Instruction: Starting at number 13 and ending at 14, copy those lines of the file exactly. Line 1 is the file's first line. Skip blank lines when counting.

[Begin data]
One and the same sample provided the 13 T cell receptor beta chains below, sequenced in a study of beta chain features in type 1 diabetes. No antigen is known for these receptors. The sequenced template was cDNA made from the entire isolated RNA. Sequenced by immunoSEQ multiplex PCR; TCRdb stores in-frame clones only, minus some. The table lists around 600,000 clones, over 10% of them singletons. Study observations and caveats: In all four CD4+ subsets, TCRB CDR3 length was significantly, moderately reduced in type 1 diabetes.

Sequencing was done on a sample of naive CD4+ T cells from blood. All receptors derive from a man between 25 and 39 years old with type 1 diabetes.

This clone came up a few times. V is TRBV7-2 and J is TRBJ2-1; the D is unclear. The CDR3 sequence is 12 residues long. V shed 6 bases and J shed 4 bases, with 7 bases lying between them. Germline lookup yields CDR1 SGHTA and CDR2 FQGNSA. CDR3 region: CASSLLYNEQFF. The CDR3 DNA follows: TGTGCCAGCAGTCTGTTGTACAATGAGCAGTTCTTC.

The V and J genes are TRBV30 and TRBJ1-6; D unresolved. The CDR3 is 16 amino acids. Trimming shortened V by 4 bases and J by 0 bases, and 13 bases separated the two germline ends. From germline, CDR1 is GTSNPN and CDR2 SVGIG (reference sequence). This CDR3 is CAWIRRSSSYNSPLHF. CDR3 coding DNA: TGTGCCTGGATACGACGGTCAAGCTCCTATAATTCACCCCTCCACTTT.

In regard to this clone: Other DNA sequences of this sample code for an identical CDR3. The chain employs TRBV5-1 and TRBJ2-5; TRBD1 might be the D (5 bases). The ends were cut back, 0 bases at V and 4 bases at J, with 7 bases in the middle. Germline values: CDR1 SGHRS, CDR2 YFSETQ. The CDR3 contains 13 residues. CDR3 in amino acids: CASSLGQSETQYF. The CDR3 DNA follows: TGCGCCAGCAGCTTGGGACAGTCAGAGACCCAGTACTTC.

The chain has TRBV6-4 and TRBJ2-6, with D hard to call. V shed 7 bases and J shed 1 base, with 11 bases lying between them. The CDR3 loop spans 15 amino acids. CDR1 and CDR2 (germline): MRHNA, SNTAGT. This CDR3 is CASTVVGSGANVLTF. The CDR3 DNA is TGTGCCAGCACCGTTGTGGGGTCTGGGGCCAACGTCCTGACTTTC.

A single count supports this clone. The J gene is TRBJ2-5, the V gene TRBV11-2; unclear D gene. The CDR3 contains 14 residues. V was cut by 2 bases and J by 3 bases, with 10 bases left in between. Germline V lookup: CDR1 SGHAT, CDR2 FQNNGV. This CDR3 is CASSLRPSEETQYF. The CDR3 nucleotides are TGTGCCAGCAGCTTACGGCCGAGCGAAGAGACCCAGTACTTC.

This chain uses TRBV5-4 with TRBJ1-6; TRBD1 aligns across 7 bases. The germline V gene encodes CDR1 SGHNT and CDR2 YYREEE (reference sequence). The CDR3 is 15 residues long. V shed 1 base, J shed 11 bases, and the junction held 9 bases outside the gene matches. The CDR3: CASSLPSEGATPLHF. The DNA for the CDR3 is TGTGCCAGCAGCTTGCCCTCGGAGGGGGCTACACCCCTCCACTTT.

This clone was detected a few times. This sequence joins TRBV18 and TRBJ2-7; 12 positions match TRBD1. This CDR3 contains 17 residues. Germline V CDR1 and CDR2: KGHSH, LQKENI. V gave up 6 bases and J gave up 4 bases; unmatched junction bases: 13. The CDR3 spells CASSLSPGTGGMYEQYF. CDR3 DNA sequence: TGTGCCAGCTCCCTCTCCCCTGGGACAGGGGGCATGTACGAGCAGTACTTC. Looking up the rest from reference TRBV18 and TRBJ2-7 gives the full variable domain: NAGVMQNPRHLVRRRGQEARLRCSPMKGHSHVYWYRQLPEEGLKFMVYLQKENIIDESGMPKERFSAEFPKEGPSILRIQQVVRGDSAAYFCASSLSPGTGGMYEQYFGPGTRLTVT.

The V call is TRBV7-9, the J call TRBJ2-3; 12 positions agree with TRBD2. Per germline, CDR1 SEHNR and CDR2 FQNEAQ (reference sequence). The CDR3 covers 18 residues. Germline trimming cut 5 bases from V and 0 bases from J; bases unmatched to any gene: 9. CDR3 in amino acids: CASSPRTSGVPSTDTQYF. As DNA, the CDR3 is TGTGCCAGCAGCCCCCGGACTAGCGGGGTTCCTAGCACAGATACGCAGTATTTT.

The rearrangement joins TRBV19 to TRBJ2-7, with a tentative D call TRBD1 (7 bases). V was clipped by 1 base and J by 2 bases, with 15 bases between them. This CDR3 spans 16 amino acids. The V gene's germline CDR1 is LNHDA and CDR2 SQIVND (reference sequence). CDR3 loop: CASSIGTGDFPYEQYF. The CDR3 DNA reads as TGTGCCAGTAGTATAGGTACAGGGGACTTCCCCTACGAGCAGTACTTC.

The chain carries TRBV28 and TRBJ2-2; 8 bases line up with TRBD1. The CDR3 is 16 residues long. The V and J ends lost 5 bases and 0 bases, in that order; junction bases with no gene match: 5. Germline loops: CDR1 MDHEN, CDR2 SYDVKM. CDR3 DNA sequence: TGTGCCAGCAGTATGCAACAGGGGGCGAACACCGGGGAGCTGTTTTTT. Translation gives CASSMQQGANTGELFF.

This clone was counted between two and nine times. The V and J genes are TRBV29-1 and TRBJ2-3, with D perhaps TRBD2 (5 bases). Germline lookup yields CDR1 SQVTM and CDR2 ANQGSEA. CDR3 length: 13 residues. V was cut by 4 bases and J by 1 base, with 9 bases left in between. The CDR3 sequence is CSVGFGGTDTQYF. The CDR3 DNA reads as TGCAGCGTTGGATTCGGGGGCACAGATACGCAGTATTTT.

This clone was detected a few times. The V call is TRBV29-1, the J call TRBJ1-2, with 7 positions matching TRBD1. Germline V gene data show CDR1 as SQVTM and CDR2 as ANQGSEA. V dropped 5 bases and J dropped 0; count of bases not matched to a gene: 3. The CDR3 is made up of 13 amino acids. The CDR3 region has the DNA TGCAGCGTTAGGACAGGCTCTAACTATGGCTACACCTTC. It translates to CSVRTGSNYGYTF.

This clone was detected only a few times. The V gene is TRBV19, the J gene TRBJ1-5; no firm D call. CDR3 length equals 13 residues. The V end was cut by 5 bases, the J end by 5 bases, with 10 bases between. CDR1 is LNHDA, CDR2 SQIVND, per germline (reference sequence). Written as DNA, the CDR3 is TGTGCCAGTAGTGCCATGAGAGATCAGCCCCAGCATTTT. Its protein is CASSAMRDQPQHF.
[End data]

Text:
This clone was counted between two and nine times. The V and J genes are TRBV29-1 and TRBJ2-3, with D perhaps TRBD2 (5 bases). Germline lookup yields CDR1 SQVTM and CDR2 ANQGSEA. CDR3 length: 13 residues. V was cut by 4 bases and J by 1 base, with 9 bases left in between. The CDR3 sequence is CSVGFGGTDTQYF. The CDR3 DNA reads as TGCAGCGTTGGATTCGGGGGCACAGATACGCAGTATTTT.

This clone was detected a few times. The V call is TRBV29-1, the J call TRBJ1-2, with 7 positions matching TRBD1. Germline V gene data show CDR1 as SQVTM and CDR2 as ANQGSEA. V dropped 5 bases and J dropped 0; count of bases not matched to a gene: 3. The CDR3 is made up of 13 amino acids. The CDR3 region has the DNA TGCAGCGTTAGGACAGGCTCTAACTATGGCTACACCTTC. It translates to CSVRTGSNYGYTF.